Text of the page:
India's finance minister, Nirmala Sitharaman, is set to present the country's annual budget on Saturday for the fiscal year that starts on Apr. 1.
The budget comes at a time when India is trying to get its growth back on track and create enough jobs for its workforce. Last year, economic output expanded at 4.5% in the three months that ended in September — the slowest quarterly expansion in six years.
More recently, the International Monetary Fund lowered India's growth projection for this year by 1.2 percentage points from its October forecast — the fund expects Asia's third-largest economy to grow by 5.8% in 2020, behind China's projected growth of 6%.
This will be Sitharam's second budget presentation since her appointment to the government last year. The plan is expected to outline plans that can help the economy get back on track by reviving consumption and giving struggling sectors — like real estate and power — a boost.
Here's what to expect from India's budget.
After slashing corporate taxes last year, analysts agreed that Saturday's budget may adjust the personal tax brackets that would give consumers more disposable income to spend.
The current tax brackets apply to the following annual income:
Up to 250,000 rupees ($3,502) — no tax
Between 250,000 to 500,000 rupees — 5% tax
Between 500,000 to 1,000,000 rupees — 20% tax
Over a million rupees — 30% tax
DBS Group economist Radhika Rao said India could either raise the minimum taxable income, or introduce a different tax rate for higher-income earners. "To cushion the impact on collections, these tweaks might be accompanied by rationalization in tax rebates," she wrote in a note.
Economists highlighted that income tax changes alone may not be sufficient to reverse India's slowing growth as only a very small percentage of the population pays income tax. There is also a risk that consumers may choose to use the tax cut to increase their savings instead of spending that additional income, Citi economists said in a note.
Some economists have said they expect the new budget to either lower or abolish the long-term capital gains tax, which was introduced in 2018. Under that measure, the government imposed a 10% levy on any profits exceeding Rs. 100,000 from shares held for more than a year. Lowering or doing away with that measure could, theoretically, improve investor sentiment towards the Indian market.
India is likely to strengthen already announced measures designed to help farmers. That includes an income support program for farmers that pay 2,000 rupees per family every four months, and other measures such as farm insurance, and health and pension schemes, according to DBS Group's Rao.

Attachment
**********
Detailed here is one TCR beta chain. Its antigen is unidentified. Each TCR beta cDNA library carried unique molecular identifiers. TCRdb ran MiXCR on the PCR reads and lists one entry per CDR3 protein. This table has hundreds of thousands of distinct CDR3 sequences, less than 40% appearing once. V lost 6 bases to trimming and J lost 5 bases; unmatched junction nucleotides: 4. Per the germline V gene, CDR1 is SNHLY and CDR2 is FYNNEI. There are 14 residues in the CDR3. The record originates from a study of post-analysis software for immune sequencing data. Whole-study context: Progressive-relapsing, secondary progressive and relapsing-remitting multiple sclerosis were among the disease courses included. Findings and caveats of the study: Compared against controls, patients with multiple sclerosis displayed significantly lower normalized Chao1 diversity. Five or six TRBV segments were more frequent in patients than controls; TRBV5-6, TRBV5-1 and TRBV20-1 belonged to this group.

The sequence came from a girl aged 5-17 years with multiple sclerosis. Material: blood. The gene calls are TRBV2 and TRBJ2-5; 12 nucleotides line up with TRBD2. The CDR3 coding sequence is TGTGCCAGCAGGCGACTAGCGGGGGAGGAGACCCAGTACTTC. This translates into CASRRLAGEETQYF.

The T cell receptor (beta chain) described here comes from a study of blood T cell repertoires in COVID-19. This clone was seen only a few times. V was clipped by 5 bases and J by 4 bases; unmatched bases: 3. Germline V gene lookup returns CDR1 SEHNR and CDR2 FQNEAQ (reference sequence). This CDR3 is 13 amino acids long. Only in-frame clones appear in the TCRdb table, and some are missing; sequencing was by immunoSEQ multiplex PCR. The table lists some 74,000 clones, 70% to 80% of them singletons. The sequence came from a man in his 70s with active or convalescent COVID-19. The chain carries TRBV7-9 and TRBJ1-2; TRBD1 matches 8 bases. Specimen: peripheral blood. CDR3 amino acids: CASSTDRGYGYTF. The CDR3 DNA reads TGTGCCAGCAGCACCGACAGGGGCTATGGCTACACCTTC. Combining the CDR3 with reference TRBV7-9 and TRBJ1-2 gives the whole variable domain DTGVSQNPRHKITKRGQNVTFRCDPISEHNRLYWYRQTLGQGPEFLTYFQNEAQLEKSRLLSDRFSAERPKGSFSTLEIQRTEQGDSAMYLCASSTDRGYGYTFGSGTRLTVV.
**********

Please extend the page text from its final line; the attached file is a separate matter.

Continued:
Social sector measures including a sustained push toward providing electricity to households in villages, improving the availability and quality of health care and education, as well as efforts to develop skills are also expected, she added.
Economists at Citi said one crucial issue to address would be the rural, non-farm economy "which is hurting from a growth slowdown and efforts to formalize the economy." Many small business owners have been adversely affected due to the government's previous reform efforts.
Late last year, Sitharaman introduced the ambitious National Infrastructure Pipeline plan that would see India invest 102 trillion rupees in various infrastructure projects in the next five years. Financial contributions to the plan are set to be borne by the central government, state governments, and the private sector, and would be initially focused on projects in sectors such as power, railways, urban development, education and health, local media reported.
More details on financing those infrastructure projects presented in the budget could improve investor confidence in the overall plan, according to DBS Group's Rao.
Citi economists said they expect higher capital expenditure allocations to be made to the plan.
Despite a slowdown in growth, inflation in India has steadily ticked up in recent months — prompting the central bank to pause its rate cuts in its last meeting. Economists agreed that the government faces a difficult task of trying to boost demand, while ensuring it remains on track to meet its medium-term fiscal deficit targets.
For the current fiscal year ending in March 2020, economists expect the government to miss its fiscal deficit target of 3.3% of GDP due to lower revenue collection from the stimulus measures.
Citi economists predict that fiscal 2021 would be another year of "significant revenue uncertainty" for the central government amid disappointing revenue collection from taxes in the current year, as well as challenges in selling or liquidating unprofitable state-owned companies.